I thought since my last article on the subject was philosophical, I’d include some practicals here for those who wonder what a schedule-fed routine looks like. My favorite book on the subject is The Baby Whisperer by Tracy Hogg, so my routine looks a lot like the kind she proposes. It was slightly different for each baby, depending on what came naturally for them in the eating department.
Incidentally, I always fed my newborns early and often. In the first couple weeks, there is no need to try and do anything unnatural for a newborn. If they take an hour to eat, spend an hour. If they want to eat again when they wake up, feed them again. You can’t really get good cues from a newborn, and their little rhythms are all messed up anyway, so just do whatever you want. The only newborn that I implemented a routine with right away (on the fifth day) was my third baby because he had a great eating/sleeping rhythm already but it was backwards. He wanted to sleep eight hours during the day (like 12-8pm) and feed every one to two at night. THAT wasn’t going to work! So I put him on a schedule and woke up him every two to three hours during the day, and after three days, he switched his days and nights. It was fabulous.
So do whatever you want for the first couple weeks. And you can go up to two months without any set routine if you want to hang back and watch/wait to see if your baby has a natural rhythm of their own that they will fall into.
By around the two-month mark, though, if things are still as unstructured as they were when you came home from the hospital, it is good to try and straighten things out. See if your baby has any sleeping patterns at all, first, and work around those. For example, if you get up early and your baby tends to fall asleep again around 9 or 10am, then set a nap time and figure out whether you need to feed before or after that (i.e. if your baby wakes up after only an hour, he probably needs to be fed before the nap; he should be able to do at least an hour and a half). Some babies who get up really early no matter what (5 or 6am) need a good feeding in the morning and then will go back to bed happily if you just put them back instead of getting you and him up just because you’re awake. He might not sleep, but he’ll quickly learn to be in his crib, happy. So I would feed again whenever you really wanted to get up (whether that is 7, 8, or 9am) until he or she successfully got up at that time without the earlier feeding (that could take quite awhile if it is too late.) Experiment!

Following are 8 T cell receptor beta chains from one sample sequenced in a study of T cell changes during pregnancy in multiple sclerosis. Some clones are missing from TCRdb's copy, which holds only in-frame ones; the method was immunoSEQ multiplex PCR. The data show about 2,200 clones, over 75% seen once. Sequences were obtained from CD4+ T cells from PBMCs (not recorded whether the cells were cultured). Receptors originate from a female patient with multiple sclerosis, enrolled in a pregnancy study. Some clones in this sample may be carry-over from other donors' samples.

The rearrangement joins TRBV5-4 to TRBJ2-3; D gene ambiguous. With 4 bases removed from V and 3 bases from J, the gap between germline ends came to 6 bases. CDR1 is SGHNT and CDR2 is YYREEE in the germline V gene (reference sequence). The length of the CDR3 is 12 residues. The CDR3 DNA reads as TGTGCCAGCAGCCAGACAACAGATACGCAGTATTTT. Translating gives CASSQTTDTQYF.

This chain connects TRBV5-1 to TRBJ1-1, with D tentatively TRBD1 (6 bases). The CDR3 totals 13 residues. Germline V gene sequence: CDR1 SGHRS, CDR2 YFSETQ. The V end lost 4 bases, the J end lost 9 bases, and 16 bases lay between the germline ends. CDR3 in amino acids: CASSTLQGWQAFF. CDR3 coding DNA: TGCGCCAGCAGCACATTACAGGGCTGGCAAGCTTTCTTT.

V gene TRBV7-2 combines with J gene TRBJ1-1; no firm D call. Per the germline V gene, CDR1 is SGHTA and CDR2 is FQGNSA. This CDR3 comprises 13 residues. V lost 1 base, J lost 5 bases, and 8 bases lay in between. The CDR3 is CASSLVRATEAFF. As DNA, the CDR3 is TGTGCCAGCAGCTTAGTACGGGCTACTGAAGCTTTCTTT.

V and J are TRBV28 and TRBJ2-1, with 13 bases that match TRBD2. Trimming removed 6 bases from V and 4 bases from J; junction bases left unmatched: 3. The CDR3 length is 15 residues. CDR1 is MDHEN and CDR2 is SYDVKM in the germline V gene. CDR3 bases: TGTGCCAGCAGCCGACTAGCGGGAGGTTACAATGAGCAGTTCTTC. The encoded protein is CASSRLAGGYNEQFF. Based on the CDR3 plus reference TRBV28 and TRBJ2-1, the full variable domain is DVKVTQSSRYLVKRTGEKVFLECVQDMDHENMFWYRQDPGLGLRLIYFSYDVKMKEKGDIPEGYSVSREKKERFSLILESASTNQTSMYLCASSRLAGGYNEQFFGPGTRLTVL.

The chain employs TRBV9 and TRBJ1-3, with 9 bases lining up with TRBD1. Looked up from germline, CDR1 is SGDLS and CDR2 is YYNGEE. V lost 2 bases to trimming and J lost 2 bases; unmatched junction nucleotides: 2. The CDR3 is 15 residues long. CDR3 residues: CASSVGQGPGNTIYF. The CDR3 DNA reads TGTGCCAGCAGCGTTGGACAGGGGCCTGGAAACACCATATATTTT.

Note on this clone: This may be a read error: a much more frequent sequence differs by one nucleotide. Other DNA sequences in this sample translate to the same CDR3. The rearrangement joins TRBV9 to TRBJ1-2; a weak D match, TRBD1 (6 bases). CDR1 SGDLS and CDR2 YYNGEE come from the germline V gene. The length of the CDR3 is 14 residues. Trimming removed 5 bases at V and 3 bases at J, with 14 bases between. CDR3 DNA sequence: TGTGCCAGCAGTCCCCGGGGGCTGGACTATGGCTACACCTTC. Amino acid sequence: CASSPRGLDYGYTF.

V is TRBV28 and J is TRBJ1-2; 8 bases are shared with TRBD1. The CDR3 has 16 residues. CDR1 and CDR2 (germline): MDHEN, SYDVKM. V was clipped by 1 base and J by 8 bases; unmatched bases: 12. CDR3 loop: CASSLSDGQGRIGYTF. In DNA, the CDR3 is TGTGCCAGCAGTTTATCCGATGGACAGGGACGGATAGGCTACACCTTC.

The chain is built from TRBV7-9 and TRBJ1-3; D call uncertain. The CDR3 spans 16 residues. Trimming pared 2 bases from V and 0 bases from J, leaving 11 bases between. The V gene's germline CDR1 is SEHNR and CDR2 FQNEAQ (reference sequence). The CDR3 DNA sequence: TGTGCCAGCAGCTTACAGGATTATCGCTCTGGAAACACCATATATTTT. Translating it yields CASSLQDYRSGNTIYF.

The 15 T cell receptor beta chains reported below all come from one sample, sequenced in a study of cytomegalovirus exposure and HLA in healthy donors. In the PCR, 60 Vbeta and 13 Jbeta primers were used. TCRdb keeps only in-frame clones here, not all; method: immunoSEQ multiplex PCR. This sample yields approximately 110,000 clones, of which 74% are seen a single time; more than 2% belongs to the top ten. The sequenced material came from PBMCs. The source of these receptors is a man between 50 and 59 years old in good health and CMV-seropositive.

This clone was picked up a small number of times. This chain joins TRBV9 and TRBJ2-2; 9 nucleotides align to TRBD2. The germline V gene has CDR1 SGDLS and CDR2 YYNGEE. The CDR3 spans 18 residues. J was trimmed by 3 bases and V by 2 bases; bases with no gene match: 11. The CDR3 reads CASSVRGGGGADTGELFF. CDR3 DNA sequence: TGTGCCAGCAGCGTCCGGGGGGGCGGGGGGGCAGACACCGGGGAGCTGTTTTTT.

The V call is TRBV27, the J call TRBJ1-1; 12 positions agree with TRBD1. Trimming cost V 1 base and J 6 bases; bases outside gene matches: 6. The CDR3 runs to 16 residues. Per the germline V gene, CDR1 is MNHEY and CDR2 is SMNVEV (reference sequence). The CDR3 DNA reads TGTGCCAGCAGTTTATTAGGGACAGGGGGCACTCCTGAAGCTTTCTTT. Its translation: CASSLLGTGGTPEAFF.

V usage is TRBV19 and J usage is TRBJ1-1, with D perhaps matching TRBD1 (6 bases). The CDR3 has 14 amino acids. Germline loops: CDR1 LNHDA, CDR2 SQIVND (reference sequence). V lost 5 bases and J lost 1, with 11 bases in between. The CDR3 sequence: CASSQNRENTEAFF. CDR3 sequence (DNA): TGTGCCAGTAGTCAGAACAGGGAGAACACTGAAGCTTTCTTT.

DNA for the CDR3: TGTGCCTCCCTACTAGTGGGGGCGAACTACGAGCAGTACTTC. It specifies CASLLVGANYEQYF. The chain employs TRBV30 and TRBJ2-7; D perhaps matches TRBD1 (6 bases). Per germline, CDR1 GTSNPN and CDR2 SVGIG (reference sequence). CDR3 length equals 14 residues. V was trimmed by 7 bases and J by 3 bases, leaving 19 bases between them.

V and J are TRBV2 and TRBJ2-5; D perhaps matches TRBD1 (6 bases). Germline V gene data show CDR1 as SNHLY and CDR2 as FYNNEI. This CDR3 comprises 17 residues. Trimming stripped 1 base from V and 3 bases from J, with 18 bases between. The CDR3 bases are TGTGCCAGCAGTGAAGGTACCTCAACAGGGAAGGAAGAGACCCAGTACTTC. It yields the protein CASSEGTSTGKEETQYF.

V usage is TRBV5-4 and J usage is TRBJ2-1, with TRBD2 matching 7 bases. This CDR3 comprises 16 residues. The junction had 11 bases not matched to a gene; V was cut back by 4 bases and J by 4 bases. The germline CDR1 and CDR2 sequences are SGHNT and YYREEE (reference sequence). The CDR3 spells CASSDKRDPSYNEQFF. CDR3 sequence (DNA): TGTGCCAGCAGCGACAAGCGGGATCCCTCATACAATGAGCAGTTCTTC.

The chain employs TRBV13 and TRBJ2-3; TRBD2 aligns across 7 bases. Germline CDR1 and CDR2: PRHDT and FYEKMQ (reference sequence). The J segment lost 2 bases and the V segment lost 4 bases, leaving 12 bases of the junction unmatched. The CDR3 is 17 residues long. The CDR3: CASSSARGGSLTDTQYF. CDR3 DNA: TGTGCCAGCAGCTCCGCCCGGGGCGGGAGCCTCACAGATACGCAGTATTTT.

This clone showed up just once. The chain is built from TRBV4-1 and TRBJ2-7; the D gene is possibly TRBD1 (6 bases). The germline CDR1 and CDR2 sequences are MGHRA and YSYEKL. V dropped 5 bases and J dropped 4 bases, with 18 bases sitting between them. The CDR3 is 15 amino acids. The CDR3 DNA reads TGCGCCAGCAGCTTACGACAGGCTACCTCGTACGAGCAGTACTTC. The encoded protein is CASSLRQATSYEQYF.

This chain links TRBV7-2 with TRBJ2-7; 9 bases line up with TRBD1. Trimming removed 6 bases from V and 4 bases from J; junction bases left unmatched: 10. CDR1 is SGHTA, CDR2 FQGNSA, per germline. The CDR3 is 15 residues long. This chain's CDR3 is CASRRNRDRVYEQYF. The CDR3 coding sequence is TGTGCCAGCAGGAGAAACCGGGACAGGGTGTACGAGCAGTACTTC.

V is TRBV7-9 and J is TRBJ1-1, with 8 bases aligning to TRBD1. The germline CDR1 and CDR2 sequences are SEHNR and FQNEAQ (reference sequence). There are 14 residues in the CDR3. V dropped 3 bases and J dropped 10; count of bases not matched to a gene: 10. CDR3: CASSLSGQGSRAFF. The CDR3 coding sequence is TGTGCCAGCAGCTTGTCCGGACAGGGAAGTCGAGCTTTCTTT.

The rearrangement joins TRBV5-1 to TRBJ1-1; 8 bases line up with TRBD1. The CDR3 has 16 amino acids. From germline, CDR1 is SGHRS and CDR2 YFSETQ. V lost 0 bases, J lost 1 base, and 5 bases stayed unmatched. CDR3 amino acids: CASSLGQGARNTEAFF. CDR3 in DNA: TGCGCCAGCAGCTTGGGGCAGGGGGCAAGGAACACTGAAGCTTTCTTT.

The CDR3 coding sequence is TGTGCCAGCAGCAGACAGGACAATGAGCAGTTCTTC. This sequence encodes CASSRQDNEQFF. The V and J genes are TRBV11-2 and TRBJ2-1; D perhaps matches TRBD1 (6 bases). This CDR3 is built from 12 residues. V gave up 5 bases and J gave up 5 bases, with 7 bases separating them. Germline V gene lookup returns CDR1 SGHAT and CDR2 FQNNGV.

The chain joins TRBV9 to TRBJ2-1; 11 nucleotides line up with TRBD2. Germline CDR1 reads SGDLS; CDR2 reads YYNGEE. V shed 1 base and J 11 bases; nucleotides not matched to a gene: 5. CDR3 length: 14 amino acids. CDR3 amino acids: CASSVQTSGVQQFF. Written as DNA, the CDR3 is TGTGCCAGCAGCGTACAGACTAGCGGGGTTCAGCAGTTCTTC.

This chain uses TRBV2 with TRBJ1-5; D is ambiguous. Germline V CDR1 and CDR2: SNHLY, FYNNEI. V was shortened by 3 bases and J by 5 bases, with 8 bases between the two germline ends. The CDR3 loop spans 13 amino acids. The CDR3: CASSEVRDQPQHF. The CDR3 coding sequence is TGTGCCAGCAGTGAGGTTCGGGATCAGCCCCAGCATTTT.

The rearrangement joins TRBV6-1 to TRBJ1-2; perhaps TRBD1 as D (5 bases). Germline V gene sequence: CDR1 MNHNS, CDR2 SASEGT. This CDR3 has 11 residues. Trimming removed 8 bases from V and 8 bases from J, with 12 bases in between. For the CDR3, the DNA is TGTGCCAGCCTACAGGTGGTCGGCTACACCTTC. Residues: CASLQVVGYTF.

In the early months, like 2-4months, it is the best time to get your baby on a routine. If you miss this window, all is not lost but it will get harder the longer you wait. By eight or nine months, you might be meeting some strong resistance. At 2-4 months, it takes some forthright effort to set a pace, but they are really moldable at this time and you won’t psychologically damage them at this point. They don’t know what to expect from you and are therefore not bitter or rejected when you don’t provide it. They cry for a reason–because they need something–but they probably don’t know what. You are the mom, you know what they need. And when their little needs line up with their wants, you will get a very happy baby.
When I bottle-fed our first baby (after breastfeeding three months, it didn’t work out for us), I had him on a four hour routine. I think he woke up at 5am (back to bed), then we fed again at 9am, 1, 5, and 9pm (bedtime after this). But formula-feeding is very clock-based because you can measure the amount and it really fills up the baby. My first son would cry almost on the dot, 5 minutes before the fourth hour. And we followed this schedule until about 8 or 10months old when he started being able to skip the 5am feeding. Then we moved to a 8am, 12pm, 4pm, 8pm schedule (with bedtime afterwards). This was the most easy feeding schedule any of my kids had, because of the formula. And he napped the last two hours of each segment, so 11am-1pm, 3-5pm, and 6-7pm when he was very young. And then 10-noon, 2-4pm (or 3-5pm) when he was an older baby. He ate about 28-32 oz. a day from 4-11mos.